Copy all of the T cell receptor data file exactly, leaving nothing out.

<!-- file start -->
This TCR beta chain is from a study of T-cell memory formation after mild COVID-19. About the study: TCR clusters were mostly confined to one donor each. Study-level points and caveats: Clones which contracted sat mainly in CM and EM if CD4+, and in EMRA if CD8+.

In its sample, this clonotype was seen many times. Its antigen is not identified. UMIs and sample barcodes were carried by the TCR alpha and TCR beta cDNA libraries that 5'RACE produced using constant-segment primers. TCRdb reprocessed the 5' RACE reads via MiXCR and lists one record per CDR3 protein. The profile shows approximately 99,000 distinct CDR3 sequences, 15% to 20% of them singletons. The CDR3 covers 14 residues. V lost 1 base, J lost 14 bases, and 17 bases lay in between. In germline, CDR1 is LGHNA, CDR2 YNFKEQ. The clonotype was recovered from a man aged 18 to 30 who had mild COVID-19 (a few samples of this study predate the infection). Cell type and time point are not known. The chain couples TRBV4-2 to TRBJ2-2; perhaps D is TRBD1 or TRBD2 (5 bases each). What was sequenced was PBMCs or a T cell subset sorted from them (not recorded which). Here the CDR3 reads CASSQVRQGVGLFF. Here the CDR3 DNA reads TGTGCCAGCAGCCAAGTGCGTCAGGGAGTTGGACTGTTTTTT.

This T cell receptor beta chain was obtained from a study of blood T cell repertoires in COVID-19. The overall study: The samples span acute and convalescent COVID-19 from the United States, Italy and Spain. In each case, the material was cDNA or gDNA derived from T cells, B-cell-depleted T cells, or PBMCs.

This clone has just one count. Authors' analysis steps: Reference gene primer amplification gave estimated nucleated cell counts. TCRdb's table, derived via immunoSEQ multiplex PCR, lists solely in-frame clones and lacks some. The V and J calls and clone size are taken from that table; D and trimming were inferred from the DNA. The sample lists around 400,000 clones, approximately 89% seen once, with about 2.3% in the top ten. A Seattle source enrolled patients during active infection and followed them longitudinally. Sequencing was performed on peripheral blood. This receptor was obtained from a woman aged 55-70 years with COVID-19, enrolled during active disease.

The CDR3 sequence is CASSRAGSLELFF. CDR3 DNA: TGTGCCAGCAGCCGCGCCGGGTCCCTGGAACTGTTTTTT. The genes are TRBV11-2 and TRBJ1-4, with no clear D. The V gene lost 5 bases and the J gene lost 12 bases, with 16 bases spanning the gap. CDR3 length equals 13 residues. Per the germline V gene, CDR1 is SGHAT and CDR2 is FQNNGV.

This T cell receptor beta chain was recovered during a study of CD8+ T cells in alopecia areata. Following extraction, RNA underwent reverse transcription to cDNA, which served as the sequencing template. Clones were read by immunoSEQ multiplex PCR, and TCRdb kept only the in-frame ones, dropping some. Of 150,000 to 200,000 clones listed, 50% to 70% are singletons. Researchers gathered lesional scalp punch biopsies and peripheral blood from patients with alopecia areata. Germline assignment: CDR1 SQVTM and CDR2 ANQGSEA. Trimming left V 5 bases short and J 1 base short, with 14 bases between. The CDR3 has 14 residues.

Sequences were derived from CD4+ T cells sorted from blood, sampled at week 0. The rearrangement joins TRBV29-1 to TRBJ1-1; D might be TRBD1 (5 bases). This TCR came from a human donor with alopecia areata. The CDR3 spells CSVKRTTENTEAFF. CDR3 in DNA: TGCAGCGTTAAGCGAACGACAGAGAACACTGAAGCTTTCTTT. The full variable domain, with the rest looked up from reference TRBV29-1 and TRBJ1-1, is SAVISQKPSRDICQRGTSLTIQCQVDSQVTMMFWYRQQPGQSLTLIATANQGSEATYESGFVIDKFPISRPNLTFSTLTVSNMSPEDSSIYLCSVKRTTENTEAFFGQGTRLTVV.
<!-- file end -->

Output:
This TCR beta chain is from a study of T-cell memory formation after mild COVID-19. About the study: TCR clusters were mostly confined to one donor each. Study-level points and caveats: Clones which contracted sat mainly in CM and EM if CD4+, and in EMRA if CD8+.

In its sample, this clonotype was seen many times. Its antigen is not identified. UMIs and sample barcodes were carried by the TCR alpha and TCR beta cDNA libraries that 5'RACE produced using constant-segment primers. TCRdb reprocessed the 5' RACE reads via MiXCR and lists one record per CDR3 protein. The profile shows approximately 99,000 distinct CDR3 sequences, 15% to 20% of them singletons. The CDR3 covers 14 residues. V lost 1 base, J lost 14 bases, and 17 bases lay in between. In germline, CDR1 is LGHNA, CDR2 YNFKEQ. The clonotype was recovered from a man aged 18 to 30 who had mild COVID-19 (a few samples of this study predate the infection). Cell type and time point are not known. The chain couples TRBV4-2 to TRBJ2-2; perhaps D is TRBD1 or TRBD2 (5 bases each). What was sequenced was PBMCs or a T cell subset sorted from them (not recorded which). Here the CDR3 reads CASSQVRQGVGLFF. Here the CDR3 DNA reads TGTGCCAGCAGCCAAGTGCGTCAGGGAGTTGGACTGTTTTTT.

This T cell receptor beta chain was obtained from a study of blood T cell repertoires in COVID-19. The overall study: The samples span acute and convalescent COVID-19 from the United States, Italy and Spain. In each case, the material was cDNA or gDNA derived from T cells, B-cell-depleted T cells, or PBMCs.

This clone has just one count. Authors' analysis steps: Reference gene primer amplification gave estimated nucleated cell counts. TCRdb's table, derived via immunoSEQ multiplex PCR, lists solely in-frame clones and lacks some. The V and J calls and clone size are taken from that table; D and trimming were inferred from the DNA. The sample lists around 400,000 clones, approximately 89% seen once, with about 2.3% in the top ten. A Seattle source enrolled patients during active infection and followed them longitudinally. Sequencing was performed on peripheral blood. This receptor was obtained from a woman aged 55-70 years with COVID-19, enrolled during active disease.

The CDR3 sequence is CASSRAGSLELFF. CDR3 DNA: TGTGCCAGCAGCCGCGCCGGGTCCCTGGAACTGTTTTTT. The genes are TRBV11-2 and TRBJ1-4, with no clear D. The V gene lost 5 bases and the J gene lost 12 bases, with 16 bases spanning the gap. CDR3 length equals 13 residues. Per the germline V gene, CDR1 is SGHAT and CDR2 is FQNNGV.

This T cell receptor beta chain was recovered during a study of CD8+ T cells in alopecia areata. Following extraction, RNA underwent reverse transcription to cDNA, which served as the sequencing template. Clones were read by immunoSEQ multiplex PCR, and TCRdb kept only the in-frame ones, dropping some. Of 150,000 to 200,000 clones listed, 50% to 70% are singletons. Researchers gathered lesional scalp punch biopsies and peripheral blood from patients with alopecia areata. Germline assignment: CDR1 SQVTM and CDR2 ANQGSEA. Trimming left V 5 bases short and J 1 base short, with 14 bases between. The CDR3 has 14 residues.

Sequences were derived from CD4+ T cells sorted from blood, sampled at week 0. The rearrangement joins TRBV29-1 to TRBJ1-1; D might be TRBD1 (5 bases). This TCR came from a human donor with alopecia areata. The CDR3 spells CSVKRTTENTEAFF. CDR3 in DNA: TGCAGCGTTAAGCGAACGACAGAGAACACTGAAGCTTTCTTT. The full variable domain, with the rest looked up from reference TRBV29-1 and TRBJ1-1, is SAVISQKPSRDICQRGTSLTIQCQVDSQVTMMFWYRQQPGQSLTLIATANQGSEATYESGFVIDKFPISRPNLTFSTLTVSNMSPEDSSIYLCSVKRTTENTEAFFGQGTRLTVV.